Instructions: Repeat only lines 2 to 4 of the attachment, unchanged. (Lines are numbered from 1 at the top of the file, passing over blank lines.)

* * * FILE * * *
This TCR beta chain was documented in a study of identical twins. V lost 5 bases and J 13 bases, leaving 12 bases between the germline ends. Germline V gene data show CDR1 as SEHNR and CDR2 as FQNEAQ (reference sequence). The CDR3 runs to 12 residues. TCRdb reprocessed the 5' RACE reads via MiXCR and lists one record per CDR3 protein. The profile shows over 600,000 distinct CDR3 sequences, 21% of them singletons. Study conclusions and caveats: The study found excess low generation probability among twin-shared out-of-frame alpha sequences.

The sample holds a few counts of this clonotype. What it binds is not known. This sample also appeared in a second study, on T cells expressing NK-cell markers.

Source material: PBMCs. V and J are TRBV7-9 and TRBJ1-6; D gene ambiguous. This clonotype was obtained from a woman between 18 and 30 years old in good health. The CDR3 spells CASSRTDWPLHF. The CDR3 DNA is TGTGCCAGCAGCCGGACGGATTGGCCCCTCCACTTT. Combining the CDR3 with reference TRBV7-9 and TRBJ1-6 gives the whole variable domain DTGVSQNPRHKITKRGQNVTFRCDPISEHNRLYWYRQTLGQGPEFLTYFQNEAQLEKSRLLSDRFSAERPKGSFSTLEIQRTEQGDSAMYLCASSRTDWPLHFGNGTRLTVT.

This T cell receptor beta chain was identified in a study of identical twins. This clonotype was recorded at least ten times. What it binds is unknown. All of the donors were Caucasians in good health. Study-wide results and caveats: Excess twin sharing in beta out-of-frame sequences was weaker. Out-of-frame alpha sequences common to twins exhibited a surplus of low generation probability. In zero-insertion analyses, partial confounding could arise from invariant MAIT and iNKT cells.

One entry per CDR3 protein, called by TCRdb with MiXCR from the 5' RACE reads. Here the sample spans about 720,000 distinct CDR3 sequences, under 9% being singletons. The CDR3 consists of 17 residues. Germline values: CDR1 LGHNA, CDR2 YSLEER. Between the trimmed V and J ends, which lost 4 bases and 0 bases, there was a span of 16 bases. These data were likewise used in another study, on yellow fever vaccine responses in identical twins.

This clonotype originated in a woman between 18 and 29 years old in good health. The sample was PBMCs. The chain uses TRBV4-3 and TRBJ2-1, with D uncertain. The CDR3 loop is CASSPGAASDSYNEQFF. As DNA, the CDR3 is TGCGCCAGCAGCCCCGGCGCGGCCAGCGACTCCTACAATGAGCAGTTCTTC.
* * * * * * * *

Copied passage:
The sample holds a few counts of this clonotype. What it binds is not known. This sample also appeared in a second study, on T cells expressing NK-cell markers.

Source material: PBMCs. V and J are TRBV7-9 and TRBJ1-6; D gene ambiguous. This clonotype was obtained from a woman between 18 and 30 years old in good health. The CDR3 spells CASSRTDWPLHF. The CDR3 DNA is TGTGCCAGCAGCCGGACGGATTGGCCCCTCCACTTT. Combining the CDR3 with reference TRBV7-9 and TRBJ1-6 gives the whole variable domain DTGVSQNPRHKITKRGQNVTFRCDPISEHNRLYWYRQTLGQGPEFLTYFQNEAQLEKSRLLSDRFSAERPKGSFSTLEIQRTEQGDSAMYLCASSRTDWPLHFGNGTRLTVT.

This T cell receptor beta chain was identified in a study of identical twins. This clonotype was recorded at least ten times. What it binds is unknown. All of the donors were Caucasians in good health. Study-wide results and caveats: Excess twin sharing in beta out-of-frame sequences was weaker. Out-of-frame alpha sequences common to twins exhibited a surplus of low generation probability. In zero-insertion analyses, partial confounding could arise from invariant MAIT and iNKT cells.